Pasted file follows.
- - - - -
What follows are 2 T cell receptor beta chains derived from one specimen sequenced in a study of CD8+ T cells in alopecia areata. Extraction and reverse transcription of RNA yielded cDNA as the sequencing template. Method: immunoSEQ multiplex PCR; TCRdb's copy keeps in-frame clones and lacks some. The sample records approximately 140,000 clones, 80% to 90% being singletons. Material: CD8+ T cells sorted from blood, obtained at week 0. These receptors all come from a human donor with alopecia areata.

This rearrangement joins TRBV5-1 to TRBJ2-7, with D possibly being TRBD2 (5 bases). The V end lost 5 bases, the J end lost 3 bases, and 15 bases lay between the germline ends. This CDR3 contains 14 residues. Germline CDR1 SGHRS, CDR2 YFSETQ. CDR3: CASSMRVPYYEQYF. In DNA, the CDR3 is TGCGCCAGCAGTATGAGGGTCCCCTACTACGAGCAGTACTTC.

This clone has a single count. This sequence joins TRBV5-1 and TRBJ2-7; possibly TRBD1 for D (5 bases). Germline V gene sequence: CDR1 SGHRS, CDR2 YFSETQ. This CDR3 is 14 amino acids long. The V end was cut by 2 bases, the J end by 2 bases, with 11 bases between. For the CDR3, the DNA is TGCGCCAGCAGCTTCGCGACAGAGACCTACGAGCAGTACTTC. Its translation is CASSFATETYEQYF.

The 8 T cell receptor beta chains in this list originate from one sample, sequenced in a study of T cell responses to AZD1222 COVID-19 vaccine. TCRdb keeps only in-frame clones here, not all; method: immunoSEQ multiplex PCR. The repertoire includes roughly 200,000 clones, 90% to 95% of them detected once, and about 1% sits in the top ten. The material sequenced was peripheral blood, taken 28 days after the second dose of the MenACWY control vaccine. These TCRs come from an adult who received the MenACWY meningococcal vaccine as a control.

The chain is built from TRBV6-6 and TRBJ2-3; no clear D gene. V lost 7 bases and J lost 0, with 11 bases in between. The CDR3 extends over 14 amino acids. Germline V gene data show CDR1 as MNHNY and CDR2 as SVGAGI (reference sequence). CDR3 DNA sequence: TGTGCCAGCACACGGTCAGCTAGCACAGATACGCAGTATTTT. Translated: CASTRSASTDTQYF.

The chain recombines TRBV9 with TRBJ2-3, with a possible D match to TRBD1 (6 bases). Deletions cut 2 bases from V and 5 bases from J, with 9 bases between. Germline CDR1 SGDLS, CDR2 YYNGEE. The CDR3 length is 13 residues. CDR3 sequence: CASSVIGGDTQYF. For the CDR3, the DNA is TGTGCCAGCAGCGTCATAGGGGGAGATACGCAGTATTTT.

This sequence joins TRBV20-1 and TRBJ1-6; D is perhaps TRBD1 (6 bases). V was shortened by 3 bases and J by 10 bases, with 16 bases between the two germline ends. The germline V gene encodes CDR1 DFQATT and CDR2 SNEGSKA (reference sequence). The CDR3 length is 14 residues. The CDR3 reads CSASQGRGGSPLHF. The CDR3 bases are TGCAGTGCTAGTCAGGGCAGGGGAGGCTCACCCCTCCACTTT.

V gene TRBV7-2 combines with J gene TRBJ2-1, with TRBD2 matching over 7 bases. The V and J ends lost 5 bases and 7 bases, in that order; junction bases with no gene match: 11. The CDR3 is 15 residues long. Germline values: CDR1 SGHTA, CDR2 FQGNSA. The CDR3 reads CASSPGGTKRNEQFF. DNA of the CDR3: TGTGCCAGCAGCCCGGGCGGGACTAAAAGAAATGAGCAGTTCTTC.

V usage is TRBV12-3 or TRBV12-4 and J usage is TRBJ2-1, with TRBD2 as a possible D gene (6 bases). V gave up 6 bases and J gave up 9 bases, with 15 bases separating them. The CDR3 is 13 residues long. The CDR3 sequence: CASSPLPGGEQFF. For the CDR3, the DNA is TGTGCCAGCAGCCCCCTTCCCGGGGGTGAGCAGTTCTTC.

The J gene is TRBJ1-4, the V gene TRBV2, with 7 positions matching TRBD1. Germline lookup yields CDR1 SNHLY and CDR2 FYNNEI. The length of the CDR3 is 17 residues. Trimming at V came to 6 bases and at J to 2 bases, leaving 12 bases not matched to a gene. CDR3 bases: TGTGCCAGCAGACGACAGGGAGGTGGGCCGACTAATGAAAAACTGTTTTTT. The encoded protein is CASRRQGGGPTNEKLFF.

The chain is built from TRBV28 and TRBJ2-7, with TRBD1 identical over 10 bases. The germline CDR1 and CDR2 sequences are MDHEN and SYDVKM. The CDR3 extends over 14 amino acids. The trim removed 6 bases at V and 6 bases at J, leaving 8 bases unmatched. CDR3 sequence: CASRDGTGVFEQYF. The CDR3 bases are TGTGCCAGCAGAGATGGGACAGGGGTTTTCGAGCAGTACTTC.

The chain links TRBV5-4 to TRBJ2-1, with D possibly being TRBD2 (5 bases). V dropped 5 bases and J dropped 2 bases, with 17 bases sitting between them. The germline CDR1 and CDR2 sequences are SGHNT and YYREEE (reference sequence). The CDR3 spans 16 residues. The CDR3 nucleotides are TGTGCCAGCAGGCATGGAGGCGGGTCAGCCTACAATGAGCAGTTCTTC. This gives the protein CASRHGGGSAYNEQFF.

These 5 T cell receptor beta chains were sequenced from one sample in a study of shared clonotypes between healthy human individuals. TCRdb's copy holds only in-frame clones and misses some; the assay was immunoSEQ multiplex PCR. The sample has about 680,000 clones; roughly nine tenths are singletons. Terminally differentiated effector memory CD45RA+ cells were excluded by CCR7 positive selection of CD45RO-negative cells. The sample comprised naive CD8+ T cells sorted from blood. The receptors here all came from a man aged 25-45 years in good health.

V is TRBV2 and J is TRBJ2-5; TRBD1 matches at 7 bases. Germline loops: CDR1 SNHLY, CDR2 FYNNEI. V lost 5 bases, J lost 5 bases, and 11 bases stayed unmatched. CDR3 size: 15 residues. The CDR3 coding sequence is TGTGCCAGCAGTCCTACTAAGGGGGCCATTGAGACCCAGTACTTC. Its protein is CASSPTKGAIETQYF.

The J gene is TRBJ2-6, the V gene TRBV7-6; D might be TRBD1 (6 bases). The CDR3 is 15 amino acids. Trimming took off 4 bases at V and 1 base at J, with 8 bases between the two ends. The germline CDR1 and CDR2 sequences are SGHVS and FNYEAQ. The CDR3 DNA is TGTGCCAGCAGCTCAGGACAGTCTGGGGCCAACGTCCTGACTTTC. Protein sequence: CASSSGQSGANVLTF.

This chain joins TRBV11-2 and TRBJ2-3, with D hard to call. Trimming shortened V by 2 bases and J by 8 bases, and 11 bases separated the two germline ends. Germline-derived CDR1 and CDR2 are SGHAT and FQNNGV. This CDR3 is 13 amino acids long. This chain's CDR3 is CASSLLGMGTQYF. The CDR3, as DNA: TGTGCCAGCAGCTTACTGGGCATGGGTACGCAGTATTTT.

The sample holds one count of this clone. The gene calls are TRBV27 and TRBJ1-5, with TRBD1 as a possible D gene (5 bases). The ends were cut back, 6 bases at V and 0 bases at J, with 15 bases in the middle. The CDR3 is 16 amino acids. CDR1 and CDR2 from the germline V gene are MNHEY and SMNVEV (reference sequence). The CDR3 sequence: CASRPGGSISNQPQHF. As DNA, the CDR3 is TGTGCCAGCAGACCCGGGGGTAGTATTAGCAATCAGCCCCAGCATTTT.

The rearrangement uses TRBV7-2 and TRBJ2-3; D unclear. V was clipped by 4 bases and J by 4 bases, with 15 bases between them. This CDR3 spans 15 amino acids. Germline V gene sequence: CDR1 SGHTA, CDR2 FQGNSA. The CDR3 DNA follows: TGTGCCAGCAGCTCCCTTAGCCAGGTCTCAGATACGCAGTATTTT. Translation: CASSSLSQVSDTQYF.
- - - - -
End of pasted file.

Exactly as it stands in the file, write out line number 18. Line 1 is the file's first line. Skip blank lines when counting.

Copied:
The rearrangement uses TRBV7-2 and TRBJ2-3; D unclear. V was clipped by 4 bases and J by 4 bases, with 15 bases between them. This CDR3 spans 15 amino acids. Germline V gene sequence: CDR1 SGHTA, CDR2 FQGNSA. The CDR3 DNA follows: TGTGCCAGCAGCTCCCTTAGCCAGGTCTCAGATACGCAGTATTTT. Translation: CASSSLSQVSDTQYF.